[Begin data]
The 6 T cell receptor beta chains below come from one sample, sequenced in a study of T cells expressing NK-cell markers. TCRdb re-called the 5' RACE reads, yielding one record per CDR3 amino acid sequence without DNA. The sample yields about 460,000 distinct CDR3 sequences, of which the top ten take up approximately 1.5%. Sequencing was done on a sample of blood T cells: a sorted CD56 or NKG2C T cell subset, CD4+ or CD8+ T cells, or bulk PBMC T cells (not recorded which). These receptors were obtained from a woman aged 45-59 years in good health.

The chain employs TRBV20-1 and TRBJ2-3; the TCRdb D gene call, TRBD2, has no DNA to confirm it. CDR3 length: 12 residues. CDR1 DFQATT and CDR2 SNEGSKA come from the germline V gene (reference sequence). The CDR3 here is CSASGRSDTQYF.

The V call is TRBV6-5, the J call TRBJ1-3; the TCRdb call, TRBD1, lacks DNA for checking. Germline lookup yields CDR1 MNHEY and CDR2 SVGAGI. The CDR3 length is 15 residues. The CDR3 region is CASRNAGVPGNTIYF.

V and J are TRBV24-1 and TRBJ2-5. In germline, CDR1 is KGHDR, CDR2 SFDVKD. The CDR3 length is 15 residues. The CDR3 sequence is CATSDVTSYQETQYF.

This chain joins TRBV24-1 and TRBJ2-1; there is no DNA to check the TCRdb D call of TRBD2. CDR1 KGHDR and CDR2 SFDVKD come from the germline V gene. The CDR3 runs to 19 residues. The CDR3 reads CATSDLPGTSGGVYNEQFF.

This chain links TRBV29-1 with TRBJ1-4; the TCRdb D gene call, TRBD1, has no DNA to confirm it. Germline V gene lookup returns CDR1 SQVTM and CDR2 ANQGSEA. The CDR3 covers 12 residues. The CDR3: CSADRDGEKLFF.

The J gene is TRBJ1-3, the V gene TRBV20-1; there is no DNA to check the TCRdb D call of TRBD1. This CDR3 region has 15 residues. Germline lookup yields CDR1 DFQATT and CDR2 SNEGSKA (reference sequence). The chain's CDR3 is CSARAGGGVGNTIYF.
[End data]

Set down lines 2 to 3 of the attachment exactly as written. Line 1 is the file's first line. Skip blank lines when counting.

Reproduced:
The chain employs TRBV20-1 and TRBJ2-3; the TCRdb D gene call, TRBD2, has no DNA to confirm it. CDR3 length: 12 residues. CDR1 DFQATT and CDR2 SNEGSKA come from the germline V gene (reference sequence). The CDR3 here is CSASGRSDTQYF.

The V call is TRBV6-5, the J call TRBJ1-3; the TCRdb call, TRBD1, lacks DNA for checking. Germline lookup yields CDR1 MNHEY and CDR2 SVGAGI. The CDR3 length is 15 residues. The CDR3 region is CASRNAGVPGNTIYF.